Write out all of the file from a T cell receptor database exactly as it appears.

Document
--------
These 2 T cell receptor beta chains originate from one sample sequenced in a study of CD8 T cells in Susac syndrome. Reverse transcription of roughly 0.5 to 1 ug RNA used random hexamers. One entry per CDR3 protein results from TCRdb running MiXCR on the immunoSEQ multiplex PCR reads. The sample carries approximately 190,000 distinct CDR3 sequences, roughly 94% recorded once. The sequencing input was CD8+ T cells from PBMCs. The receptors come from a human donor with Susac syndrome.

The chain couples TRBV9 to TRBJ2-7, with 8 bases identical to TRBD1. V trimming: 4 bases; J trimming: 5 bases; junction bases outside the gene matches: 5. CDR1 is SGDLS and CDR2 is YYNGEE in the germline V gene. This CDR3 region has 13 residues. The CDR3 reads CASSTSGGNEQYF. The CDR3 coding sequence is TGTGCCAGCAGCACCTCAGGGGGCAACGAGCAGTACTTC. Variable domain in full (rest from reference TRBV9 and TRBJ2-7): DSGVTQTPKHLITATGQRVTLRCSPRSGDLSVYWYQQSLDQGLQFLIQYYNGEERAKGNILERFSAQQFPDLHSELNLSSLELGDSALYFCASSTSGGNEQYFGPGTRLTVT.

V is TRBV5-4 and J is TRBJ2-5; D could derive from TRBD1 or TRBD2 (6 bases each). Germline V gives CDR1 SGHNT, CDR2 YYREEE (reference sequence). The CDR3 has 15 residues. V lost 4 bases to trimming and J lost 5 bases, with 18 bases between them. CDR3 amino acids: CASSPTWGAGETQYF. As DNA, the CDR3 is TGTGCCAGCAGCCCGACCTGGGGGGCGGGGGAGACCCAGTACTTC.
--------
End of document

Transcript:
These 2 T cell receptor beta chains originate from one sample sequenced in a study of CD8 T cells in Susac syndrome. Reverse transcription of roughly 0.5 to 1 ug RNA used random hexamers. One entry per CDR3 protein results from TCRdb running MiXCR on the immunoSEQ multiplex PCR reads. The sample carries approximately 190,000 distinct CDR3 sequences, roughly 94% recorded once. The sequencing input was CD8+ T cells from PBMCs. The receptors come from a human donor with Susac syndrome.

The chain couples TRBV9 to TRBJ2-7, with 8 bases identical to TRBD1. V trimming: 4 bases; J trimming: 5 bases; junction bases outside the gene matches: 5. CDR1 is SGDLS and CDR2 is YYNGEE in the germline V gene. This CDR3 region has 13 residues. The CDR3 reads CASSTSGGNEQYF. The CDR3 coding sequence is TGTGCCAGCAGCACCTCAGGGGGCAACGAGCAGTACTTC. Variable domain in full (rest from reference TRBV9 and TRBJ2-7): DSGVTQTPKHLITATGQRVTLRCSPRSGDLSVYWYQQSLDQGLQFLIQYYNGEERAKGNILERFSAQQFPDLHSELNLSSLELGDSALYFCASSTSGGNEQYFGPGTRLTVT.

V is TRBV5-4 and J is TRBJ2-5; D could derive from TRBD1 or TRBD2 (6 bases each). Germline V gives CDR1 SGHNT, CDR2 YYREEE (reference sequence). The CDR3 has 15 residues. V lost 4 bases to trimming and J lost 5 bases, with 18 bases between them. CDR3 amino acids: CASSPTWGAGETQYF. As DNA, the CDR3 is TGTGCCAGCAGCCCGACCTGGGGGGCGGGGGAGACCCAGTACTTC.